puya alpestris
puya alpestris
puya alpestris

Have you ever seen a plant like this? Have you ever seen petals this colour?

And here’s the interesting final thought……it’s pretty likely I’ll never have an opportunity to see this plant in flower again in my lifetime.

Seize the day.

PS the name of the plant? Puya alpestris.

Read Full Post »

sun rising over pillar

Standing waiting for the train the other morning I turned and noticed the sun had risen to the point where it was shining directly over the end of the footbridge they are building over the railway line. Just at that very moment it looked like the sun was at the top of a pole and was shining like the brightest street light you could ever imagine.
I’ve learned that if I keep a camera in my pocket (not in my bag!) at ALL times, then when I see a moment like this I can seize it.

Read Full Post »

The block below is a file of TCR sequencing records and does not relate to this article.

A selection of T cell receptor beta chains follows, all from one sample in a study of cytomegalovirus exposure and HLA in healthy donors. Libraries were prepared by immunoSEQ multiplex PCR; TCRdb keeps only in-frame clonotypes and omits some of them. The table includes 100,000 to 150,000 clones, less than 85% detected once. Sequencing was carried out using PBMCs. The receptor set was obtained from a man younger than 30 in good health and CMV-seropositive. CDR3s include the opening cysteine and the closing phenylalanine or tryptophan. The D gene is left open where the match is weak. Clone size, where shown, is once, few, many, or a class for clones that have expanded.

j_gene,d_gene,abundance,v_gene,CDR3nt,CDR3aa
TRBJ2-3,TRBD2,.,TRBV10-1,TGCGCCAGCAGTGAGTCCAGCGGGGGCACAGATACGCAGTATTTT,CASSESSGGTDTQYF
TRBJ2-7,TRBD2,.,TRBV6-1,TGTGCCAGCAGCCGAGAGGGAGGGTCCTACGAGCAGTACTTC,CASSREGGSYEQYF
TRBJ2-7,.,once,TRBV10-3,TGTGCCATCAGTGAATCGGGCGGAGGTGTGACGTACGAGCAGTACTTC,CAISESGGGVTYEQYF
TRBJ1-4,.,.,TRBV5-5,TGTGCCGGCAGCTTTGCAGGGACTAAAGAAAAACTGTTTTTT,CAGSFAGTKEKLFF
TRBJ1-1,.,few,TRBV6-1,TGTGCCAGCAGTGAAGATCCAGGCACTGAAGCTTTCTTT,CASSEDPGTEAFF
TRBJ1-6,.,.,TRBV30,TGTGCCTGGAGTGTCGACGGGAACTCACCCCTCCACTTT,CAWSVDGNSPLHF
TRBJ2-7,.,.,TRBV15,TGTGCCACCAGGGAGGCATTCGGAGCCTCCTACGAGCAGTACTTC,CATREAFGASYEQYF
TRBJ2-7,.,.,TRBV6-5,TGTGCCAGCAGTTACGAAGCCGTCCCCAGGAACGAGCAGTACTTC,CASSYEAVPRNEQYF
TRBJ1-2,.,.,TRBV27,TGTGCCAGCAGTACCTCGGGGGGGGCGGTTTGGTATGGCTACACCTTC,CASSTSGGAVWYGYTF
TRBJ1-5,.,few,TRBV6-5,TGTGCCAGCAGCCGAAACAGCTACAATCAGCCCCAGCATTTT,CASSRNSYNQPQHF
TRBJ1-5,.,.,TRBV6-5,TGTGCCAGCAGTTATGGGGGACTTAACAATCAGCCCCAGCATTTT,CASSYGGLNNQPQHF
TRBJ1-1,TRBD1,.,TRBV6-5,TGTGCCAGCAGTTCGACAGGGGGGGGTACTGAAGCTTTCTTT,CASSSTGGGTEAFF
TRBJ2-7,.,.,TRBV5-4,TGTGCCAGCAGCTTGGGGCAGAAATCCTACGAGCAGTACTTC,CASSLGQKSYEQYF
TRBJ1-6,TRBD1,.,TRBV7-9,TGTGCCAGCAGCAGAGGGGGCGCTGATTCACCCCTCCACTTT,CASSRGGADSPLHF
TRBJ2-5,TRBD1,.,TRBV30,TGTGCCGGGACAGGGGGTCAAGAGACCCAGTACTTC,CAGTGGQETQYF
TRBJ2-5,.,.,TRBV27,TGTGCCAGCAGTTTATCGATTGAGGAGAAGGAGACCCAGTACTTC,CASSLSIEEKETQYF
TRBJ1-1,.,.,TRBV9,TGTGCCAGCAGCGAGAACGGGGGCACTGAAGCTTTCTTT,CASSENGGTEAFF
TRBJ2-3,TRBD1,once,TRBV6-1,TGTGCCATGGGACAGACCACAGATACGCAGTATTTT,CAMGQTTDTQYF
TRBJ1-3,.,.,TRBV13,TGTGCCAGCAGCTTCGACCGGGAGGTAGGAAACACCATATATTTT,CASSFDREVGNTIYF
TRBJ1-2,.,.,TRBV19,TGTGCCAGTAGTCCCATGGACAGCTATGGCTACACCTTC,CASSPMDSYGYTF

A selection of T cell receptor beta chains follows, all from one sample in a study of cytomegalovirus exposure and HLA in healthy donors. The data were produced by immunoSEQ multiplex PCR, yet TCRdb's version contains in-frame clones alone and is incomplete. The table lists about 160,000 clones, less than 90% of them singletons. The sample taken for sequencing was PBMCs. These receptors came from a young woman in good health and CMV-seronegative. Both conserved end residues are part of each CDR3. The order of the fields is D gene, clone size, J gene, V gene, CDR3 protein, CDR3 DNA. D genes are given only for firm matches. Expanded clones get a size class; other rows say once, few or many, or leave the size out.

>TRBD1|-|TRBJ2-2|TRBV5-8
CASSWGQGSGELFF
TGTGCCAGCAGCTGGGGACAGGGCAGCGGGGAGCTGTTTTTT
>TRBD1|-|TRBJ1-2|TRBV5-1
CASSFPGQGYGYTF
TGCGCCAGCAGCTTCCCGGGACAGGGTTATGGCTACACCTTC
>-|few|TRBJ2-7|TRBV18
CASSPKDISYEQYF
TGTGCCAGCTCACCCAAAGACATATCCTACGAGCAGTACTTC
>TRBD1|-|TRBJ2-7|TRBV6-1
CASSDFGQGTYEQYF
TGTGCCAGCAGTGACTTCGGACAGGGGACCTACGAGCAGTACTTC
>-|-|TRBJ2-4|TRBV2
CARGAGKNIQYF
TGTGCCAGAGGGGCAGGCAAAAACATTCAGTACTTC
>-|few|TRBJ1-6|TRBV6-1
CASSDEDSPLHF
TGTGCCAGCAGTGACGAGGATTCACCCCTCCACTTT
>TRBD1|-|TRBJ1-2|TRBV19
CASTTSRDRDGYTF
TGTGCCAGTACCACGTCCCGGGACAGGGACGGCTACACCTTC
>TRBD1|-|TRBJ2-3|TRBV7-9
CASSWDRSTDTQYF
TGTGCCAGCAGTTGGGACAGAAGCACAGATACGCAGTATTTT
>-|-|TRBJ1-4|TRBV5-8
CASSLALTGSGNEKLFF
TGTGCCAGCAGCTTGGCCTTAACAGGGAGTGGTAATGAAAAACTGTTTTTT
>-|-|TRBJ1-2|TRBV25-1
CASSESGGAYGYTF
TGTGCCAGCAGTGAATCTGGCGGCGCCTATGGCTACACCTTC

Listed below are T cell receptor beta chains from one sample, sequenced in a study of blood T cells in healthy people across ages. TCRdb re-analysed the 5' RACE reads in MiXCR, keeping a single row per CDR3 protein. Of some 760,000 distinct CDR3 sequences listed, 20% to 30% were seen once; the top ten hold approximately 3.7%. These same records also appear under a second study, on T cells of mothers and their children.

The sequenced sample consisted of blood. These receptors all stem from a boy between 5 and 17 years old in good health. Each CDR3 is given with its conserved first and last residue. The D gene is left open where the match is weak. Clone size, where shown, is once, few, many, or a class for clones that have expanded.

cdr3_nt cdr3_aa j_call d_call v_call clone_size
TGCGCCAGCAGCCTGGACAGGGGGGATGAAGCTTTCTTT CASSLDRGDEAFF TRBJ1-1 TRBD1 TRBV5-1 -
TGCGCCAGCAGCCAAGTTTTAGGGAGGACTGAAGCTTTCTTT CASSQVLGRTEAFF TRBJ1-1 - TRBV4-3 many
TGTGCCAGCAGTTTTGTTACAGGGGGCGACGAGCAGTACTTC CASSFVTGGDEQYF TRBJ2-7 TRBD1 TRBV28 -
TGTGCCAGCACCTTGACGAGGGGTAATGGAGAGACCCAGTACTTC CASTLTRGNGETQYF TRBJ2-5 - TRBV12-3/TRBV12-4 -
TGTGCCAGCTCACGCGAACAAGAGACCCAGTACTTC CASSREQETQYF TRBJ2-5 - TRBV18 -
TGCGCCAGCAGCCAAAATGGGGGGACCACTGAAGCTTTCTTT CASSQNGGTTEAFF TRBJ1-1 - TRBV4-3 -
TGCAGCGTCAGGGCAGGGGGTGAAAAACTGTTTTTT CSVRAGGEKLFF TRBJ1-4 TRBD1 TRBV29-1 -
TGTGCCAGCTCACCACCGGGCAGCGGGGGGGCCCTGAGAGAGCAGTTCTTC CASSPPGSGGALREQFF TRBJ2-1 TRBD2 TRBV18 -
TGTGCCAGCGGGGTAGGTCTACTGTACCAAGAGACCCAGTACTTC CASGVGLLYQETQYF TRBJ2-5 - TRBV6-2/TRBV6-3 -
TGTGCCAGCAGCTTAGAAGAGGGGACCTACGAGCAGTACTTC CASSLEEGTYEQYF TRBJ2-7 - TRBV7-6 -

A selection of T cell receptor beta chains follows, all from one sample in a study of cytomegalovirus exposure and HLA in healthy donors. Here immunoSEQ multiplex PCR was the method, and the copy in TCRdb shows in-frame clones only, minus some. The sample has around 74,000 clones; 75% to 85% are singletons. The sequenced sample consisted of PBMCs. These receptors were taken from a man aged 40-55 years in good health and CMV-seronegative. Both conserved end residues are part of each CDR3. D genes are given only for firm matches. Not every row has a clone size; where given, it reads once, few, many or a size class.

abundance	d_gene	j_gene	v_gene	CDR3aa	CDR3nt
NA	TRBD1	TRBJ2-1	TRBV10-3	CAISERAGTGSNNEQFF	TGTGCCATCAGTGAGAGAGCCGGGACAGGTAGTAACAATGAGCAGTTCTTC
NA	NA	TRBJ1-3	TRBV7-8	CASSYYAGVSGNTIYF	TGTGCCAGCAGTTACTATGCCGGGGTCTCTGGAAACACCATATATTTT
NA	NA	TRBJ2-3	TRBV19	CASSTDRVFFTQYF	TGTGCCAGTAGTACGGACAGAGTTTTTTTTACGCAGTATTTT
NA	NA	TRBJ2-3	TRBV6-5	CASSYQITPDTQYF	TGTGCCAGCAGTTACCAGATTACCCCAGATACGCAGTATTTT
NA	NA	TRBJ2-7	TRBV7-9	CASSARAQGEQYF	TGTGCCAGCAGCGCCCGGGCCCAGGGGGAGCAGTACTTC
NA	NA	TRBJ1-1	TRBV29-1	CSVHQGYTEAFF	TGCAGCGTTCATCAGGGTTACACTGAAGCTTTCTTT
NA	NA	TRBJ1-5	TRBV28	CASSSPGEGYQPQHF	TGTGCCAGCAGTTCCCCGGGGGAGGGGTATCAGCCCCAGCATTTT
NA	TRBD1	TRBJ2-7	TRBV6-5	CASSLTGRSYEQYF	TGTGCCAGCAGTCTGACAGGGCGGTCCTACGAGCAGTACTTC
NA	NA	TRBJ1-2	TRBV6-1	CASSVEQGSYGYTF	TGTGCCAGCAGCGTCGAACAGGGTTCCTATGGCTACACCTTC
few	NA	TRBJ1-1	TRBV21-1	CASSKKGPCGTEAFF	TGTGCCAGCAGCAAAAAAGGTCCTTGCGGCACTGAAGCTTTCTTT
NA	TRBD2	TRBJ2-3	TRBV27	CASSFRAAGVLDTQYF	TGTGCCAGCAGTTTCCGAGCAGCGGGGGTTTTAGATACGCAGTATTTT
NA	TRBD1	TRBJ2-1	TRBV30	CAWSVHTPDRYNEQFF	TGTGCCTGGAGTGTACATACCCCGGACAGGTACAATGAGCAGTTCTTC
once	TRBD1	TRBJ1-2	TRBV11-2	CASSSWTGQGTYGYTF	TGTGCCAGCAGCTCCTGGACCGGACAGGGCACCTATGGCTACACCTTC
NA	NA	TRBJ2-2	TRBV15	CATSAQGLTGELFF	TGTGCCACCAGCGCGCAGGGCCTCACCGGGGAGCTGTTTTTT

I’m reading The Discoverer, by Jan Kjaerstad (ISBN 978-1905147366) just now and a few pages back he mentioned something called a “studiolo”. This was a secret room hidden deep within a palace (usually not even on the architect’s drawings, and often windowless), in which a Prince would keep a private collection. The key to the collection was anything which induced a sense of wonder. Now, there’s a VERY appealing idea. I’ve written before about how wonder, amazement, or, “emerveillement“, can bring a very special quality to everyday life, so the idea of having a collection which would stimulate such an attitude is really very interesting. As The Discoverer is a novel, I wasn’t sure if the author had made the idea up, or if such rooms ever really existed. Well, guess what? They did!